'More to come' for Iowa football's Kaevon Merriweather, Terry Roberts after first career interceptions
Firsts are always memorable in the football world.
For head coaches it's their first win. For a quarterback it's his first touchdown pass. A defensive lineman? That first sack.
And for defensive backs, it's their first interception.
Iowa defenders Kaevon Merriweather and Terry Roberts are veterans but hadn't intercepted a pass at the collegiate level. Last Friday in a 51-14 win over Maryland, both secured their first as Hawkeyes.
Roberts' interception came first, just before halftime on a Hail Mary attempt, but Merriweather noted that it just as easily could've been his.
"I was actually going to steal it from him," Merriweather, a junior, said while letting out a laugh. "I saw (the pass) was kind of short, I was going to jump up for it but I thought 'Eh, Terry's right there, I'll let him have it.' I was happy for Terry to get his first pick.
"Once he got it, I said I have to get me one. No way Terry's getting one and I'm not getting one today."
Merriweather's patience was rewarded early in the fourth quarter when he snuffed out a post route from a Maryland receiver and intercepted Taulia Tagovailoa's pass — Iowa's fifth pick of the game. There was a lot to celebrate during the defense's six-interception performance.
"It felt great," said Roberts, also a junior. "Everyone's always happy for everyone's success, especially after the first career pick. I'm just really thankful for my guys. There's many more to come obviously, just continue to work and be prepared."
Work and preparation are program staples at Iowa, and Merriweather and Roberts have embodied those two pillars during their careers. They're impact players but are underrated in recognition compared to other teammates on defense.
But their importance isn't underappreciated within Iowa's football facility. Their paths to becoming important cogs in the Iowa machine that's 5-0 and No. 3 in the country draws praise from their coaches and teammates. And that work is beginning to come to fruition.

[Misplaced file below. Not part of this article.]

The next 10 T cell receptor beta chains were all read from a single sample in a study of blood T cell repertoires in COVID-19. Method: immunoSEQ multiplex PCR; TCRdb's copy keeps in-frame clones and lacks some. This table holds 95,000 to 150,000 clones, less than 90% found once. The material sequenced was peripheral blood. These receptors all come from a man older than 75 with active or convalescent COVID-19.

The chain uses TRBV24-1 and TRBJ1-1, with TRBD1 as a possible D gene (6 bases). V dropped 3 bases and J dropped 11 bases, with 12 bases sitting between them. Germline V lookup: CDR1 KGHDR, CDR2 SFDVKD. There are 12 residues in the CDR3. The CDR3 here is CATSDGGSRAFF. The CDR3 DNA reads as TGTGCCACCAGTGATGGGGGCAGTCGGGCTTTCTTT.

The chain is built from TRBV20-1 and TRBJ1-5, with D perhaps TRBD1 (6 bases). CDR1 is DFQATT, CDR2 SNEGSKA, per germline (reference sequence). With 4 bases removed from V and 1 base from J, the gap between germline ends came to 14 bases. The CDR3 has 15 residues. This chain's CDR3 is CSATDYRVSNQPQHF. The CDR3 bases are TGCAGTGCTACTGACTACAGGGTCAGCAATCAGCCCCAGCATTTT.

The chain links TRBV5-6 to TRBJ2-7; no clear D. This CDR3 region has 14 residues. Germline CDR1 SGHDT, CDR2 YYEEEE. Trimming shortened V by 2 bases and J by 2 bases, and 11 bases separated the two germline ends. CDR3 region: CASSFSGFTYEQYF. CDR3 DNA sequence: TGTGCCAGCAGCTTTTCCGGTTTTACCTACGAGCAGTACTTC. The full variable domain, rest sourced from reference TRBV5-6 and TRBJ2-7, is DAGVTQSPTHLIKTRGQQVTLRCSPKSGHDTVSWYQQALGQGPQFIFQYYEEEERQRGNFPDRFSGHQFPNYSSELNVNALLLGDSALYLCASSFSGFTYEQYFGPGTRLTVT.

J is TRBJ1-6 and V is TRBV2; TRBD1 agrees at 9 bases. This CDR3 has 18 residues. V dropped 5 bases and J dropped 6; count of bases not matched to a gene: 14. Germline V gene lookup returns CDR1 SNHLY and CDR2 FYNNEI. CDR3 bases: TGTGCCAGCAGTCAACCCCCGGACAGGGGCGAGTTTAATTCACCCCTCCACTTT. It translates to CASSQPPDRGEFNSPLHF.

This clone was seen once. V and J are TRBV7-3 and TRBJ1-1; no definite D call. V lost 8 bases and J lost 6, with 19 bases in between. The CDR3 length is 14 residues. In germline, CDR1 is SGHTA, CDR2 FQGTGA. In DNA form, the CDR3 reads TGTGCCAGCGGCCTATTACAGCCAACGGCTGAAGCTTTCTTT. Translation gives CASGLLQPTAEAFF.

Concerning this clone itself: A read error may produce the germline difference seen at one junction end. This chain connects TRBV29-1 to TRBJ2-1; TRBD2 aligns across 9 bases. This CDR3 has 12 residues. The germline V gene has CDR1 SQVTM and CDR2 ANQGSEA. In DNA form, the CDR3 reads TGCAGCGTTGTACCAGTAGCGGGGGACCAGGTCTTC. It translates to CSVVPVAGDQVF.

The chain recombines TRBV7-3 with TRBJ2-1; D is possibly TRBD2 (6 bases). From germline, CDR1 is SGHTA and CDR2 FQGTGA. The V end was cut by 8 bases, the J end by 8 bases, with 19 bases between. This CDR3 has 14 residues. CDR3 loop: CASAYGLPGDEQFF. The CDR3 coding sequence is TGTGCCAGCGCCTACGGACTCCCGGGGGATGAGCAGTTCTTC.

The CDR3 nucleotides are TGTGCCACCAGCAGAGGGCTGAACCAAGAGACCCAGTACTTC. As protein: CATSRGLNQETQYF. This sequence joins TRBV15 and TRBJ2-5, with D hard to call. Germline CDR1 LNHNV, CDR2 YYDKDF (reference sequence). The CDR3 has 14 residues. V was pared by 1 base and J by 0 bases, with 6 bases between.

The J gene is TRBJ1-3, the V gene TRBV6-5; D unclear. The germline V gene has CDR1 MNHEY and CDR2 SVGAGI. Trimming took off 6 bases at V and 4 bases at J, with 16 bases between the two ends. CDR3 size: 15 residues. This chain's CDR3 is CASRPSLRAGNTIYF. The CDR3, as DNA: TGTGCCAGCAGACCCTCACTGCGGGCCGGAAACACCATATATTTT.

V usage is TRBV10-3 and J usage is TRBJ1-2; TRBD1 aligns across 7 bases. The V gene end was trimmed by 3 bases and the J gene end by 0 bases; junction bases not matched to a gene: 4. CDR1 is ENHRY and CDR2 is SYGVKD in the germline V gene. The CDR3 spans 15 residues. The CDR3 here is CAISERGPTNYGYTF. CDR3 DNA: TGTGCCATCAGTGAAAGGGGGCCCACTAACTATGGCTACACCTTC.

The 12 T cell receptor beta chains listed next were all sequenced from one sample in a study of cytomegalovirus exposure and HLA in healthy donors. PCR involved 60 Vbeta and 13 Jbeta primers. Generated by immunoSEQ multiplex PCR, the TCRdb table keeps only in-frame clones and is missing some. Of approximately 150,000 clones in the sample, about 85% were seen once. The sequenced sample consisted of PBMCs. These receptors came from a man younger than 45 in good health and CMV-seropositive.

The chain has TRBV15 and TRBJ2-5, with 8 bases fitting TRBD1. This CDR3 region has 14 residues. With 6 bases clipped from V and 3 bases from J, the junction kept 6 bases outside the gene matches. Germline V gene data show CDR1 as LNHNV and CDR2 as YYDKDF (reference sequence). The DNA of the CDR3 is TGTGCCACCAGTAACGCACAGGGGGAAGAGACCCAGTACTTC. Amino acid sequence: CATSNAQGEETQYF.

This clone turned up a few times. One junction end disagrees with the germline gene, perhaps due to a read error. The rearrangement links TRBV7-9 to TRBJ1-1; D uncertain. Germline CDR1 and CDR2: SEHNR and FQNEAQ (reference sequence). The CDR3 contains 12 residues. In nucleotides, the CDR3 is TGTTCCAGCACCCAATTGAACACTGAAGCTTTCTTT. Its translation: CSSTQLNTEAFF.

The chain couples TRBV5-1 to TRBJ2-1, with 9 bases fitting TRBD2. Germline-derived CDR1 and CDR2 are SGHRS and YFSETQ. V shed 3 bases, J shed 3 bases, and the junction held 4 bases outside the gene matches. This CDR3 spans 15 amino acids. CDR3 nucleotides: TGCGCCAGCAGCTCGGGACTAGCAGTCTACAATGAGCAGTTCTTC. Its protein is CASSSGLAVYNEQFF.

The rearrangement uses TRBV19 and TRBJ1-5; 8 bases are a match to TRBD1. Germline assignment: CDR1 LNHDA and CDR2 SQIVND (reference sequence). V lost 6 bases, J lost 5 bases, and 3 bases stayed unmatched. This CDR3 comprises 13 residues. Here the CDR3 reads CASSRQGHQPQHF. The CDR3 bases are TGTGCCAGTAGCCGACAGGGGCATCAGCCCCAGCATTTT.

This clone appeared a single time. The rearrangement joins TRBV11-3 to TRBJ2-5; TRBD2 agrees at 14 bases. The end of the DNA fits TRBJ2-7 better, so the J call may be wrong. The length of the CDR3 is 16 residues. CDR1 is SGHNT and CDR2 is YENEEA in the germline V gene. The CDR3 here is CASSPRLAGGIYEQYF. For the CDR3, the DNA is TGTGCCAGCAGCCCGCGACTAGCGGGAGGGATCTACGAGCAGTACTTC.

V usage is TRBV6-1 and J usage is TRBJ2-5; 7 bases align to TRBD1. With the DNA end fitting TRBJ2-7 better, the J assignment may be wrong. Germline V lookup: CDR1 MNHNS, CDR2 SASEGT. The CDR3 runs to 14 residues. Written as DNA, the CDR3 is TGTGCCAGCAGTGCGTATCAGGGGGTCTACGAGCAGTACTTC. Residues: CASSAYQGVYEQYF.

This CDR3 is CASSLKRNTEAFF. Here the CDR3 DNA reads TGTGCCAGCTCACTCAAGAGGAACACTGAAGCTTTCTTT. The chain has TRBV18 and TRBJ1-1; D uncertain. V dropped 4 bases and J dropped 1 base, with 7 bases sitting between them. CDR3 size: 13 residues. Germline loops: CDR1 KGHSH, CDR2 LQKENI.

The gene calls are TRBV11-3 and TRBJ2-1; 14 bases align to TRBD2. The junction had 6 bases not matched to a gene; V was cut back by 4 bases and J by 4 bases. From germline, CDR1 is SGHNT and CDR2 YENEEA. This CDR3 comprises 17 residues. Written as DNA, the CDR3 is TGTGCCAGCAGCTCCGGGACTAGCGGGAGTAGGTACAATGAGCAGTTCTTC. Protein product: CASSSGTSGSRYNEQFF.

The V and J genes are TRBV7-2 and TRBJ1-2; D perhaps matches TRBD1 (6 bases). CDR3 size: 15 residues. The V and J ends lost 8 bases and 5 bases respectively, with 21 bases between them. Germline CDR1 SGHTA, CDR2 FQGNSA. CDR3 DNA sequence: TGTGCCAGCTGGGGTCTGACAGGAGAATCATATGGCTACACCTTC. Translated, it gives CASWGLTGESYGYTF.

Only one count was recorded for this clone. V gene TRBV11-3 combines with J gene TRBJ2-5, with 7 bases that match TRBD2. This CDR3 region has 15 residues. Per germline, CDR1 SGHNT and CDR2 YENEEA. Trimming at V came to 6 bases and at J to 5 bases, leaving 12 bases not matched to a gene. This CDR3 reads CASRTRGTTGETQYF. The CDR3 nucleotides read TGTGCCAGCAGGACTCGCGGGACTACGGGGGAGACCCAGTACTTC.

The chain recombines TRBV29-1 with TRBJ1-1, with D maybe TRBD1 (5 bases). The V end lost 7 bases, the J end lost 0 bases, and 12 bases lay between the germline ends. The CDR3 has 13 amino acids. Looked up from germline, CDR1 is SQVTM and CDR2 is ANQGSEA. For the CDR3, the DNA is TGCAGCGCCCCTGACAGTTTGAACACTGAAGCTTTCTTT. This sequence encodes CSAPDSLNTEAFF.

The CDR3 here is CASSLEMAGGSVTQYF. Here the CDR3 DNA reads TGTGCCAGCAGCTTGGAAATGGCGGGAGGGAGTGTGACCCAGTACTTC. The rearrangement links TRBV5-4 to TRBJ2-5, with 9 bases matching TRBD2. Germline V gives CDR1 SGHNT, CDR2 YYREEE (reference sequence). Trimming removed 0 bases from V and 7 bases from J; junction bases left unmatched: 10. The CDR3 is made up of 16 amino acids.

"Both guys are great guys," head coach Kirk Ferentz said. "They work hard. Just really, really high-energy guys. That helps our football team. Good for them. That's something obviously every DB wants to do, get a pick or two. Good for them to have success in game action."
Merriweather, Roberts had to overcome early obstacles
Merriweather and Roberts were members of Iowa's 2018 recruiting class. Both had early obstacles to overcome: Roberts was a skinny cornerback who needed to put on college-level weight. Merriweather's challenge was more unique. He was primarily a basketball player in high school and had only played football for a few years, but Ferentz and defensive coordinator Phil Parker saw his potential on the field.
"I knew he was a raw athlete that had ability," Parker said. "The thing was, I knew he was a good kid, he'd give good effort and wanted to be good. I watched him play basketball and thought he had the ability to do it and he had the ability to lead."
Merriweather was one of 12 freshmen to appear in game action in 2018, mainly on special teams. Roberts redshirted but was recognized for his practice play by being awarded with Team Leader Award, special teams.
In 2019 Roberts was caught in a logjam at corner. Fellow Class of 2018 signee Riley Moss emerged as a starter with Matt Hankins and now Denver Bronco Michael Ojemudia entrenched as well. Merriweather was in line for a starting safety position but broke his foot just two games into the season. He took a redshirt and his vacant spot allowed for the emergence of now-starting safety Jack Koerner.
"You're looking at it like 'Man, this is going to be my breakout season,'" Merriweather said. "That to sitting the rest of the season was very difficult. Mentally it was tough to see someone else playing in the position that you thought you'd be playing in."